I’m doing pretty well with my Mount TBR Challenge at the moment – not so well with Support Your Local Library, but that will be rectified next month when the library reopens! Their Eyes Were Watching God is one of those books which has been on my TBR list for about the past six or seven years, and I just never got to it despite it being sat on my shelf for probably around four of those years... I have read so many glowing reviews of it over the years and now I see why! As well as being a great, well –written and totally intriguing novel, it is also one of those books which made me want to know more about the author and about its’ social context. I’m a total geek, so I love books that give me an excuse to find out new stuff! As has been previously mentioned I know next to nothing about American literature and the history thereof – terrible for a literature graduate I know, and I’m working on rectifying it. I feel like this book helped a lot.
Zora Neale Hurston was born in 1891 in Notasulga, Alabama and moved as a toddler to Eatonville, Florida, one of the first black townships, and the setting for much of Their Eyes Were Watching God. Her mother died when she was 13 and she didn’t get along with her stepmother – eventually she joined a Gilbert and Sullivan troupe as a maid to the lead singer. At age 26 she passed for 16 in order to be able to finish high school for free. Zora became part of the Harlem Renaissance (if you’re as clueless as I am about American history and cultural movements as I am, Wikipedia and this website have lots more information!), and Their Eyes Were Watching God was published in 1937. Her second novel, it is generally regarded as her masterwork, but she never received the financial reward she deserved for both it and her other novels. She died in 1960 at the age of 69 without enough money to pay for her funeral and was buried in a grave which remained unmarked until 1973 when Alice Walker placed a marker on it as a tribute to the writer who so inspired her.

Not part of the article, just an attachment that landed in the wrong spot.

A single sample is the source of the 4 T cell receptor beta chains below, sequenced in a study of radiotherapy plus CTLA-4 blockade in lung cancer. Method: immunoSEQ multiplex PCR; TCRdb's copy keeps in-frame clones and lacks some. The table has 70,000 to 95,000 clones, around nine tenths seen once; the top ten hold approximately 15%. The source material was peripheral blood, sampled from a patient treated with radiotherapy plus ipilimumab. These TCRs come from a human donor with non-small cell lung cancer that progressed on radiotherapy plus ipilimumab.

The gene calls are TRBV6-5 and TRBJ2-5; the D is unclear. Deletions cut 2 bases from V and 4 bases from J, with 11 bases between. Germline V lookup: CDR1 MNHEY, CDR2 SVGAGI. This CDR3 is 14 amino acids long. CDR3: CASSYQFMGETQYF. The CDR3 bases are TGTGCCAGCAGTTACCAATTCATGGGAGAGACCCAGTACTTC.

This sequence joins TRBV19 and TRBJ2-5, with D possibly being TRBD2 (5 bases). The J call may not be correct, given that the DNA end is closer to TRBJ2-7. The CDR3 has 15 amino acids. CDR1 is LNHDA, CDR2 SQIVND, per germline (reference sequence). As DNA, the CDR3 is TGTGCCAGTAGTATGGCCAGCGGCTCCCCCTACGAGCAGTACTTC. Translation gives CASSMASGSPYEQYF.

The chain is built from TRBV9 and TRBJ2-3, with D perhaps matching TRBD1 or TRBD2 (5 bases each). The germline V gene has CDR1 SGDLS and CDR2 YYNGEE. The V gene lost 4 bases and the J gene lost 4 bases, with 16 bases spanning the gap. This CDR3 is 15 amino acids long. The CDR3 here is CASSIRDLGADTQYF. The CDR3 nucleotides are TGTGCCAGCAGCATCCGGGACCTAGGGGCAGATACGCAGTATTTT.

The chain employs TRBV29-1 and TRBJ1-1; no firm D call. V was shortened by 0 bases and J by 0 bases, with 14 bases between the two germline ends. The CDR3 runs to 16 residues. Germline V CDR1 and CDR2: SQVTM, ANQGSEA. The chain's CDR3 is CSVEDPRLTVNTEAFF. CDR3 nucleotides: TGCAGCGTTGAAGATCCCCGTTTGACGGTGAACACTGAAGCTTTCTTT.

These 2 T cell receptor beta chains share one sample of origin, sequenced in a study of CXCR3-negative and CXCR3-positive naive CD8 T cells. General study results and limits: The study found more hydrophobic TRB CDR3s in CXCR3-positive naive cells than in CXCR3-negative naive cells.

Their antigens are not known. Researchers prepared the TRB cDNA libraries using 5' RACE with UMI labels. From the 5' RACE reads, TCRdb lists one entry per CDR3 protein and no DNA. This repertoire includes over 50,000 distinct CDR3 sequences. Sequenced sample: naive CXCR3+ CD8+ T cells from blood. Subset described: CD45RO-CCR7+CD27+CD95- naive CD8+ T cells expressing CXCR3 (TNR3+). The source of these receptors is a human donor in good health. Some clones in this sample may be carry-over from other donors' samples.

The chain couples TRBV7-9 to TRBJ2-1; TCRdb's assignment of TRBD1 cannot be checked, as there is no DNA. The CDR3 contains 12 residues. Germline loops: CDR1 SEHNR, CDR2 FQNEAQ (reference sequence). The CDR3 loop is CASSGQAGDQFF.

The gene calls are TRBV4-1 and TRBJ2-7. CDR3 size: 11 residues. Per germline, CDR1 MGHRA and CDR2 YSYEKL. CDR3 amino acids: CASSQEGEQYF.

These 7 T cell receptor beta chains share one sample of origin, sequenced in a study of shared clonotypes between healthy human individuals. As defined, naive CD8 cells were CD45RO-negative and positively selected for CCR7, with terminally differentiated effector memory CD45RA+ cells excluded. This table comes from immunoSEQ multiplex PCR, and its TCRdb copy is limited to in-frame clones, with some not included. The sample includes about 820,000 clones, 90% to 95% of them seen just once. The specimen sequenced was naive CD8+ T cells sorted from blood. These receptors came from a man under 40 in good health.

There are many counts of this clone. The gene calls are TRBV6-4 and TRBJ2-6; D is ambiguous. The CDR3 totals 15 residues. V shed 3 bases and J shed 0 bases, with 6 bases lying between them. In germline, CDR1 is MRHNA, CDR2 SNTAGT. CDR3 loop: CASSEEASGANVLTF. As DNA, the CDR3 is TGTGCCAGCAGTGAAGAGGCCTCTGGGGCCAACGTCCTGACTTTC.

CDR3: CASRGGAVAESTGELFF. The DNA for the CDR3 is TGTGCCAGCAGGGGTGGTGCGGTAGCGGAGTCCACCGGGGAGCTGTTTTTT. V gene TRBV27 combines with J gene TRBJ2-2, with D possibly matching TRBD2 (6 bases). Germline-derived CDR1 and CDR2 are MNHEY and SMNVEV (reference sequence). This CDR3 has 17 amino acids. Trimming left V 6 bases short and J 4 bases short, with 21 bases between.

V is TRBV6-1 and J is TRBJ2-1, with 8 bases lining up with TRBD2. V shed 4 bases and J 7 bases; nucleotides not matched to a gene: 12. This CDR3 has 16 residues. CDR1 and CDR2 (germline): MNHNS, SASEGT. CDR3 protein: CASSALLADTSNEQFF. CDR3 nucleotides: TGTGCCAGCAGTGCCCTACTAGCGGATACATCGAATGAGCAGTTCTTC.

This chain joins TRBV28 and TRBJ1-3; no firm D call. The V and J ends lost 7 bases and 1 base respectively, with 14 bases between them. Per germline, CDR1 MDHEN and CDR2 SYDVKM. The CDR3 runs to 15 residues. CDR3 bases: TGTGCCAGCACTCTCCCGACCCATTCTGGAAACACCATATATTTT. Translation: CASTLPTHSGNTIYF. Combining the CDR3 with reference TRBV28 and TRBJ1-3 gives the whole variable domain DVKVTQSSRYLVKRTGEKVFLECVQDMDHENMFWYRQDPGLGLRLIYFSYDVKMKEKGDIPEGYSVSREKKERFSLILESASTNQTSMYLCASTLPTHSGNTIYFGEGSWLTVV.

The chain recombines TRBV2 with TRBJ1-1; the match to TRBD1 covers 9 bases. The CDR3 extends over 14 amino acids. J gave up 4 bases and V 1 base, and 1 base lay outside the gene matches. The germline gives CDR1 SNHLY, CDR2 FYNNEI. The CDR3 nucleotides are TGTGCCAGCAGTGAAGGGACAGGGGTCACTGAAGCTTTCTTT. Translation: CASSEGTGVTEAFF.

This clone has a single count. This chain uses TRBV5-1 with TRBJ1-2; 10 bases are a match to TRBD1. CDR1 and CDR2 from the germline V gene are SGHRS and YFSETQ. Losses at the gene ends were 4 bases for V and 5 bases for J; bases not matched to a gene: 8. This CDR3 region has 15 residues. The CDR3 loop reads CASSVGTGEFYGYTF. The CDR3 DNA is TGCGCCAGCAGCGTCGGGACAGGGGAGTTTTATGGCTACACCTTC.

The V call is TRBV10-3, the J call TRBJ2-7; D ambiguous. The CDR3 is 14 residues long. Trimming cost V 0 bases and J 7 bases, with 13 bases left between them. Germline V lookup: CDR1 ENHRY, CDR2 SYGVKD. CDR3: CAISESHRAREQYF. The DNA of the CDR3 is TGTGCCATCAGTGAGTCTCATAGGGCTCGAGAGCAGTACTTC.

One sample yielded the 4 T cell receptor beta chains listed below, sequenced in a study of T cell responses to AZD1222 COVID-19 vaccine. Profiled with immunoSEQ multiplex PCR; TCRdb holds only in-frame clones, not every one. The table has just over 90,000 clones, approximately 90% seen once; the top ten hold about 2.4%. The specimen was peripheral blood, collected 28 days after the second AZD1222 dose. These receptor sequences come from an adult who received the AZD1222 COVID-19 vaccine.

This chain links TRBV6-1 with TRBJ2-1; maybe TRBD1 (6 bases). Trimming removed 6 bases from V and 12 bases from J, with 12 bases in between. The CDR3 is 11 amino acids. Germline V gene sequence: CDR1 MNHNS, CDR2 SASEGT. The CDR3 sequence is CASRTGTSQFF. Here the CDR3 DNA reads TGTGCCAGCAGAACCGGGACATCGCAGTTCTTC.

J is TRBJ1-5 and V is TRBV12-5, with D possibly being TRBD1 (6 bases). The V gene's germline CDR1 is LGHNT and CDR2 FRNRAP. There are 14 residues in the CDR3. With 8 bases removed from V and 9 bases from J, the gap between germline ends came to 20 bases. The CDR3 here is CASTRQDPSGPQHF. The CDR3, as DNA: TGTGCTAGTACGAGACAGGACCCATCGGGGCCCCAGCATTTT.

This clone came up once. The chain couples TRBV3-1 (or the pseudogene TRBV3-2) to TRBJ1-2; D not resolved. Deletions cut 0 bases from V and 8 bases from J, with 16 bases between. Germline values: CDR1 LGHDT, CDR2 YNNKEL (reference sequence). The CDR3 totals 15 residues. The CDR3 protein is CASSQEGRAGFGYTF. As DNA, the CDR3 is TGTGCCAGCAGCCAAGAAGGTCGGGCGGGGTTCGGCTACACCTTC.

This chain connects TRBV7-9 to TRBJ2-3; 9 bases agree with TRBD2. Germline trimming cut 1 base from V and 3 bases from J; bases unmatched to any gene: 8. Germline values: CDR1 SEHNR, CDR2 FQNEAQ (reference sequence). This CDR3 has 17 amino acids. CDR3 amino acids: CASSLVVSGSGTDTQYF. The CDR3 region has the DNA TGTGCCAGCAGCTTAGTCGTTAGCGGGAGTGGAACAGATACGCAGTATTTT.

Their Eyes Were Watching God is basically a love story. It is the story of Janie Starck, a woman who refuses to accept life without love, and follows her in her pursuit of it from age 16 and an arranged marriage to a much older man, through various men and adventures, to the final love of her life. It isn’t a happy story at all, but I often find that I’d rather read a novel which feels like it tells a story that people may actually have experienced, and although it is nice when people are happy in everyday life, not everything ends with happy ever after. Having said that, although it is not a happy book per se, Their Eyes Were Watching God didn’t make me feel sad, maybe because the novel begins with Janie returning to Eatonville alone and telling her story to her friend Phoeby, so from the outset there is no expectation for it to turn out well.
The thing that I loved most about this novel was the writing – it was so unbelievably beautiful! This is possibly one of my favourite descriptions of anything, ever:
“She knew that God tore down the old world every evening and built a new one by sun-up. It was wonderful to see it take form with the sun and emerge from the grey dust of its making”
The novel really takes form through Janie’s emotions, and the description is really vivid and immersive. It took me a while to get into Their Eyes Were Watching God, because it is written in dialect which is kind of hard to follow, but once you relax and start to read it as if it were being spoken, it’s a really easy read. Apologies if this review becomes a little quotey but I want to remember the things which I really loved. It’s been a while since I discovered a book where I enjoyed the language this much:
“She was a rut in the road. Plenty of life beneath the surface but it was kept beaten down by the wheels. Sometimes she stuck out into the future, imagining her life different from what it was. But mostly she lived between her hat and her heels, with her emotional disturbances like shade patterns in the woods – come and gone with the sun”
Hurston manages to combine two totally different tones really successfully in her novel. The descriptive passages are as above – flowing and full of imagery, but the narrative is voiced in the Afro-American dialect of Janie (mostly) and various others. The important point to make, though, is that the novel (published in 1937, remember), focuses entirely on Janie, a woman. And she is a strong woman; she doesn’t let men tell her what to do, and she follows her own heart. I have to admit, I loved her!
Their Eyes Were Watching God left me feeling hopeful and invigorated and I definitely want to get hold of Zora Neale Hurston’s other books now, as well as reading some more Alice Walker, Toni Morrison and various other authors who were inspired by her work.